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Criminal Justice Committee Led By Embattled Arizona Rep. David Stringer Dissolved

Rep. David Stringer
Howard Fischer/Capitol Media Services
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David Stringer.

Two Arizona representatives are calling for the continuation of a bipartisan criminal justice committee that was slated to study possible legislative reforms

House Speaker J.D. Mesnard said in a statement Thursday he was dissolving the committee because it was chaired by Rep. David Stringer. Stringer is facing a backlash for recent comments he made about immigration.

“Ultimately, Rep. Stringer’s future in the Legislature will be up to him and the voters of District 1,” Mesnard wrote. “In the meantime, I am dissolving the Ad Hoc Study Committee on Criminal Justice Reform, which Representative Stringer had been chairing.”

Mesnard said that while he recognized bipartisan interest in criminal justice reform, “to avoid compromising the issue, future work will not take place in the form of this committee.”

A spokesman for Mesnard, Matt Specht, said, “Speaker Mesnard wanted to create a very clear separation between the issue and Rep. Stringer, given the controversy and distraction his comments have created.”

On Friday, Democratic Reps. Tony Navarrete and Kirsten Engel called for the committee to continue.

In a statement, Engel called Stringer’s remarks “deeply offensive,” but argued that Mesnard’s response “makes no sense. The committee’s work — revising Arizona’s Truth in Sentencing law to reflect national prison-sentencing norms, defelonizing simple drug possession, and revising Arizona’s criminal record set-aside statute to prevent stigmatization of persons with certain nonviolent criminal records — is long overdue and should be allowed to continue, with or without its original chairperson.”

Reached by phone Friday, Navarette said he wants to continue the conversation on criminal justice reform.

“Despite what the speaker has said about dismantling the entire committee, we believe it’s still important for stakeholders and families and advocacy groups and legal groups and the courts to still have a space where we can discuss these issues,” Navarrete said.

“We need to talk about defelonizing certain drugs, especially with so many drug epidemics. We’re locking so many people up just because they have an addiction.”

The American Friends Service Committee (AFSC) said dissolving the legislative committee was the wrong move.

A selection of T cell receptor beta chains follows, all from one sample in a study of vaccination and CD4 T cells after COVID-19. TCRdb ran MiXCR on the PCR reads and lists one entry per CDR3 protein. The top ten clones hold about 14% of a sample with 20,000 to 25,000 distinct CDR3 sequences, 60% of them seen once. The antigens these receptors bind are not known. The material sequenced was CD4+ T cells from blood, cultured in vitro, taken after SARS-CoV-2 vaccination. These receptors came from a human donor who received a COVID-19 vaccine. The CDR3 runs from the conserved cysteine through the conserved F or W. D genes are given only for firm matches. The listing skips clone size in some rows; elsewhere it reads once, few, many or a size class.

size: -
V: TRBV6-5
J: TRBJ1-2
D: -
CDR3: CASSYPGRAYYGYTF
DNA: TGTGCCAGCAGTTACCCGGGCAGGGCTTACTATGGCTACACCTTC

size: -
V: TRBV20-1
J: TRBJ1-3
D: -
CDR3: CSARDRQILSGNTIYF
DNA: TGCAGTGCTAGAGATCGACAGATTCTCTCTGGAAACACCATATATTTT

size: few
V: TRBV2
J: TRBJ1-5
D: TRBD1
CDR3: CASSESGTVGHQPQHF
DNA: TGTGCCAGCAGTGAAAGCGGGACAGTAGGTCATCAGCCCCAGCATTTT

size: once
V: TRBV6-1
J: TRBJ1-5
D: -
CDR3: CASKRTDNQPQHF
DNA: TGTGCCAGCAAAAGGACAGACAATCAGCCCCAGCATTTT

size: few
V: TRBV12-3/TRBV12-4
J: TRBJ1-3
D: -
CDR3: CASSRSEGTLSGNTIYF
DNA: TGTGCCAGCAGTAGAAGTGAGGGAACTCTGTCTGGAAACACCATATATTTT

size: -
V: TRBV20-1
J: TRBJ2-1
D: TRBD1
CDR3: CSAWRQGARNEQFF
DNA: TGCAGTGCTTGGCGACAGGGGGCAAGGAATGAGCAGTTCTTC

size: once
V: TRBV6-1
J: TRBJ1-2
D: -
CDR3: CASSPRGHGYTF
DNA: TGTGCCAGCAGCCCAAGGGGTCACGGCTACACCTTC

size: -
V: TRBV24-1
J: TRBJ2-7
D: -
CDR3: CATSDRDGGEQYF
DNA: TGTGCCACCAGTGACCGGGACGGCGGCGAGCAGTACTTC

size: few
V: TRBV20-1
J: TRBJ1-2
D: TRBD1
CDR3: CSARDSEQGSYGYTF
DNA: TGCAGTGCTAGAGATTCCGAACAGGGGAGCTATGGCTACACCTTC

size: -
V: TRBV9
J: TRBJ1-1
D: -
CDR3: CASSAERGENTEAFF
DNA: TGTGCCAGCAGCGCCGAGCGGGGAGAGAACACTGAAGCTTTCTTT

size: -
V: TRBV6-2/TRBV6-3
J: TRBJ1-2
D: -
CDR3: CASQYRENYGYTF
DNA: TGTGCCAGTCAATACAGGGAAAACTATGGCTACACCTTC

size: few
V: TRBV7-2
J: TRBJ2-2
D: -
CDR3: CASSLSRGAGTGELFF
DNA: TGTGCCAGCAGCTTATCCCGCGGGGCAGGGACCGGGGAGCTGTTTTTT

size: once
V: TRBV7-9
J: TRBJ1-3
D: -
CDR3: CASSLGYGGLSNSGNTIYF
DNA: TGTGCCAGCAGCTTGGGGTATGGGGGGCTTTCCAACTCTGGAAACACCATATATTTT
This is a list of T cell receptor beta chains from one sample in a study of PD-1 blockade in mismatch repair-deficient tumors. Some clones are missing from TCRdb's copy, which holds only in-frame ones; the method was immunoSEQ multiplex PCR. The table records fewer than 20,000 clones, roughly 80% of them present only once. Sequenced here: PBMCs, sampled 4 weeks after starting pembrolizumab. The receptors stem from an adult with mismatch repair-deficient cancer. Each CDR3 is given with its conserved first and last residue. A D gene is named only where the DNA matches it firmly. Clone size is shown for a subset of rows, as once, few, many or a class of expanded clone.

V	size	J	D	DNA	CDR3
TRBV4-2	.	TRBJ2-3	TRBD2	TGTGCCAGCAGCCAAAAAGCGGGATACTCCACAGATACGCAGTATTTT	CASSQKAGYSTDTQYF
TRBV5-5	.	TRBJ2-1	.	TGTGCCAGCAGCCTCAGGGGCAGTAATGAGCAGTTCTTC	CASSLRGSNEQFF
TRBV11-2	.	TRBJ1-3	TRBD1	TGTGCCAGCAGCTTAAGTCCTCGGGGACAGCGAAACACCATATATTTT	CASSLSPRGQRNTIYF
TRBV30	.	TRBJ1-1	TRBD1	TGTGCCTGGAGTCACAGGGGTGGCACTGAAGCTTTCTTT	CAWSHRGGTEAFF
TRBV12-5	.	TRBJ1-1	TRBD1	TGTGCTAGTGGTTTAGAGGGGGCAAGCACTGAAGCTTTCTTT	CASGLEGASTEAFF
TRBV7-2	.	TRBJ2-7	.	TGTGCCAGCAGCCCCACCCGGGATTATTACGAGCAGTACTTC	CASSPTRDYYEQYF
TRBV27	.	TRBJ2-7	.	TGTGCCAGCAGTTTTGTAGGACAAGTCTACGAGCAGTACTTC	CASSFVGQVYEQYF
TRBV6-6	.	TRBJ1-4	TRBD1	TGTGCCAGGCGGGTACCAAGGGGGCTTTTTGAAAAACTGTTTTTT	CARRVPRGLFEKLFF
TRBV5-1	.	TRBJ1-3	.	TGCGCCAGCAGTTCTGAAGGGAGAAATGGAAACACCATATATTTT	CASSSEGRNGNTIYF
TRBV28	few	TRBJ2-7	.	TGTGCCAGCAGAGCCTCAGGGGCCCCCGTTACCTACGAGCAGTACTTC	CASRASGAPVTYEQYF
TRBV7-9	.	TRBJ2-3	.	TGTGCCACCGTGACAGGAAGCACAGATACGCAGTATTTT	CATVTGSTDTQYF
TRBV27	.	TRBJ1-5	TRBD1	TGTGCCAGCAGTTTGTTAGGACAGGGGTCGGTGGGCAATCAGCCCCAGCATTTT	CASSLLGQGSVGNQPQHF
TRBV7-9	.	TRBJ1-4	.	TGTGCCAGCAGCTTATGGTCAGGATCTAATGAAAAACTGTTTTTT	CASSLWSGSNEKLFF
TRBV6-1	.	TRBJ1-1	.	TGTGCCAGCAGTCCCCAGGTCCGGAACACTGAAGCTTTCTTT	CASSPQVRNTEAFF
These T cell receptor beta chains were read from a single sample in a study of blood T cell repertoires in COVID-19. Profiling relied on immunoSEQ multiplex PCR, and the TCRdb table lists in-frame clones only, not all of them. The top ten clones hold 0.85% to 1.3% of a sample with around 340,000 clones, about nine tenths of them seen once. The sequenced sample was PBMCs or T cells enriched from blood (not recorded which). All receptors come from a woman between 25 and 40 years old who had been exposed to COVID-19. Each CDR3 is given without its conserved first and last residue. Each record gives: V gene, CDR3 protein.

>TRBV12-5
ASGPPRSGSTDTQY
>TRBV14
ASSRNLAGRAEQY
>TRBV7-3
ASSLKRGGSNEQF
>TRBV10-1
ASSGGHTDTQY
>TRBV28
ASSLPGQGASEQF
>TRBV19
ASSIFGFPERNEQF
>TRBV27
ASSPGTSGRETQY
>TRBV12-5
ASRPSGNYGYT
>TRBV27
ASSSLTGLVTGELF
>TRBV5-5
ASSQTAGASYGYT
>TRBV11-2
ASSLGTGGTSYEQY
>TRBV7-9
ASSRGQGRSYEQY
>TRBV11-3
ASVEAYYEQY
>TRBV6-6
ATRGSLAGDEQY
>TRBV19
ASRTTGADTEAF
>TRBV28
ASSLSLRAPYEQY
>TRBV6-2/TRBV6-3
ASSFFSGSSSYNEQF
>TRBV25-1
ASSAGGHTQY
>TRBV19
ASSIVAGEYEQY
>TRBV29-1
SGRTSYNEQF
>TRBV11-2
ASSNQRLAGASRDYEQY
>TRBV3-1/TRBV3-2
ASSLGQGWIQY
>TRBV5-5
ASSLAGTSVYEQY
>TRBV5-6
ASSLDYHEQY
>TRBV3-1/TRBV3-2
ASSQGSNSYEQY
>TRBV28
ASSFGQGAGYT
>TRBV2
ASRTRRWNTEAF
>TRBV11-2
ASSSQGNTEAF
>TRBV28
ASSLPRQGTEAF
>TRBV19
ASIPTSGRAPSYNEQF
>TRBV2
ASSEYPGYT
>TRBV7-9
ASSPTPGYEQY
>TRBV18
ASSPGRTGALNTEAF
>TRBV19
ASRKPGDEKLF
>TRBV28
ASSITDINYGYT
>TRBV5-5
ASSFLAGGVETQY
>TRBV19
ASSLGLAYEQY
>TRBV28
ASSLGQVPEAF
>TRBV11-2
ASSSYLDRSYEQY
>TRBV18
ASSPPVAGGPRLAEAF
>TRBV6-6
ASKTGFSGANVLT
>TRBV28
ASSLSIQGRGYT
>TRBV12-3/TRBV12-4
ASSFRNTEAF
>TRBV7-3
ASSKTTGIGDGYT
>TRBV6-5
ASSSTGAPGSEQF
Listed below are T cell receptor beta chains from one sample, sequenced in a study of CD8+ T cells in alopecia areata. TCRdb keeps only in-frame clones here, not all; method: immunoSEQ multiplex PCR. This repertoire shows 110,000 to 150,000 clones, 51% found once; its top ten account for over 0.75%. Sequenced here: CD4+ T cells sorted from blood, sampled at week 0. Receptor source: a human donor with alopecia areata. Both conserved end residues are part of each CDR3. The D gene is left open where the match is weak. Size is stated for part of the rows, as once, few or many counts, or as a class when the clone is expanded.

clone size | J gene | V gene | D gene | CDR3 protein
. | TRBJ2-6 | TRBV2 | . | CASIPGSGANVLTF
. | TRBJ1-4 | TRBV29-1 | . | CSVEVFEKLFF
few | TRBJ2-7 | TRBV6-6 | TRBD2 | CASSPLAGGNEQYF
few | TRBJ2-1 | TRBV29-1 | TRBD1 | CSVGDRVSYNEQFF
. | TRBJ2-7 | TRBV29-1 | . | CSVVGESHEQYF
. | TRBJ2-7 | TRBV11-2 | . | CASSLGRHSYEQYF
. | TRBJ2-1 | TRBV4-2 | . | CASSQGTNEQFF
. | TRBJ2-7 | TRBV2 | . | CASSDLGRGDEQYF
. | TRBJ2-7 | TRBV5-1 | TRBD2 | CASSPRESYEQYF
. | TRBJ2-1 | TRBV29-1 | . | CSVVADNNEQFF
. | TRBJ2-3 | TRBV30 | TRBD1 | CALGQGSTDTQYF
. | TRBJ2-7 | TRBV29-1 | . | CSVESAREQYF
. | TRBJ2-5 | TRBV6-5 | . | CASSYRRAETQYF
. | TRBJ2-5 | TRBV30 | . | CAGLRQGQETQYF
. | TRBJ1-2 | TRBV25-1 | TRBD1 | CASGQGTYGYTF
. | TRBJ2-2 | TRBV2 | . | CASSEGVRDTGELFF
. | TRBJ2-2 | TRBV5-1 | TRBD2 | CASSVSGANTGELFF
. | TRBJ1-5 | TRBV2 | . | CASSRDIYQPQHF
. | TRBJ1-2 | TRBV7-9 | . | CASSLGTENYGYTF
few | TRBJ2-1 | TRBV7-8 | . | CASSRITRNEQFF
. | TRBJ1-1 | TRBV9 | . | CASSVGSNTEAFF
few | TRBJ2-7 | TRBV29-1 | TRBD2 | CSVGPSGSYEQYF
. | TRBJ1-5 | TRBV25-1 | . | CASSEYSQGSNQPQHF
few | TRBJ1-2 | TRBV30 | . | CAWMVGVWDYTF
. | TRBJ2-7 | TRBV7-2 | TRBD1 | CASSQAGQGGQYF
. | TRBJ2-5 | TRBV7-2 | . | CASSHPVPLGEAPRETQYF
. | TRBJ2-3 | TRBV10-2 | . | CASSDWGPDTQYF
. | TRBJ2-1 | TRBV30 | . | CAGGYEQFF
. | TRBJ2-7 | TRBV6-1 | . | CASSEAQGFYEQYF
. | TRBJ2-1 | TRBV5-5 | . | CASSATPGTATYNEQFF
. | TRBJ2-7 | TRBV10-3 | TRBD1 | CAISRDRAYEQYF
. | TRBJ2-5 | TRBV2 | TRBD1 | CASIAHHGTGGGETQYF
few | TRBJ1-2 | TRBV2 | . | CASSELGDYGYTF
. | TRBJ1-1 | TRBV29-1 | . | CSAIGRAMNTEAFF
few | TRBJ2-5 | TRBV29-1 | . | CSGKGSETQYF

“Substantive criminal justice reform would be, perhaps, the most meaningful thing the state of Arizona could do to demonstrate a commitment to racial equality and fairness,” said Caroline Isaacs, AFSC director.

“There could be no greater rebuke of Representative Stringer’s hateful and divisive words than to take action to reform the laws, structures, and institutions that unfairly impact people of color in Arizona every single day.”

AFSC was one of several community groups that were invited to take part in the work of the criminal justice committee.

Navarette said he plans on talking with the rest of the stakeholders and legislators appointed to the committee about continuing in an unofficial capacity.

Specht said they would be able to do so and did not need Mesnard’s permission.

“A robust stakeholder process can be just as effective as an ad hoc committee,” he said.

EDITOR'S NOTE: This story has been modified to correct the spelling of Matt Specht's name.

Jimmy Jenkins is a senior field correspondent at KJZZ and a contributor to NPR’s Election 2020 and Criminal Justice station collaborations. His work has been featured on Morning Edition, All Things Considered, Marketplace, Here and Now, The Takeaway and NPR Newscasts.Originally from Terre Haute, Indiana, Jenkins has a B.S. in criminology from Indiana State University and a master’s degree in journalism from Indiana University.Much of his reporting has focused on the criminal justice system. Jenkins has reported on Tasers, body cameras, use of force, jail privatization, prison health care and the criminal contempt trial of former Maricopa County Sheriff Joe Arpaio.